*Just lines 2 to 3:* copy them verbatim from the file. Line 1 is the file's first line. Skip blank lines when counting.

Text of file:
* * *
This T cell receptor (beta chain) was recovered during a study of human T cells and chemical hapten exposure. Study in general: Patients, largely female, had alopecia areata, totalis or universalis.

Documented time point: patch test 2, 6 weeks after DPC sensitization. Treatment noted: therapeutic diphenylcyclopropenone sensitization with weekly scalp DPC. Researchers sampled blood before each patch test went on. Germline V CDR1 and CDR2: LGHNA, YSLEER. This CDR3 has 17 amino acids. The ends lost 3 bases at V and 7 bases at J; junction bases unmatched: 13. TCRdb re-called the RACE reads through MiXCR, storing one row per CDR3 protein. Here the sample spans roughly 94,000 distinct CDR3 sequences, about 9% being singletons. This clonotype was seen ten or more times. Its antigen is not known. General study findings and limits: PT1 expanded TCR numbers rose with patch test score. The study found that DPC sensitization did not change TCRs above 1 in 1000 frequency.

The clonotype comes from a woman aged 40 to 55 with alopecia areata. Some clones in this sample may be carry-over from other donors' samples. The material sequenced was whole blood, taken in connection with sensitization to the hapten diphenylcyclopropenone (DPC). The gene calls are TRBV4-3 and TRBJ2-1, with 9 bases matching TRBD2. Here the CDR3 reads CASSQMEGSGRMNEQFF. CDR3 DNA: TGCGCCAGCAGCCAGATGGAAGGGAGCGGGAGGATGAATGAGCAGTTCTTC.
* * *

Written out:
Documented time point: patch test 2, 6 weeks after DPC sensitization. Treatment noted: therapeutic diphenylcyclopropenone sensitization with weekly scalp DPC. Researchers sampled blood before each patch test went on. Germline V CDR1 and CDR2: LGHNA, YSLEER. This CDR3 has 17 amino acids. The ends lost 3 bases at V and 7 bases at J; junction bases unmatched: 13. TCRdb re-called the RACE reads through MiXCR, storing one row per CDR3 protein. Here the sample spans roughly 94,000 distinct CDR3 sequences, about 9% being singletons. This clonotype was seen ten or more times. Its antigen is not known. General study findings and limits: PT1 expanded TCR numbers rose with patch test score. The study found that DPC sensitization did not change TCRs above 1 in 1000 frequency.

The clonotype comes from a woman aged 40 to 55 with alopecia areata. Some clones in this sample may be carry-over from other donors' samples. The material sequenced was whole blood, taken in connection with sensitization to the hapten diphenylcyclopropenone (DPC). The gene calls are TRBV4-3 and TRBJ2-1, with 9 bases matching TRBD2. Here the CDR3 reads CASSQMEGSGRMNEQFF. CDR3 DNA: TGCGCCAGCAGCCAGATGGAAGGGAGCGGGAGGATGAATGAGCAGTTCTTC.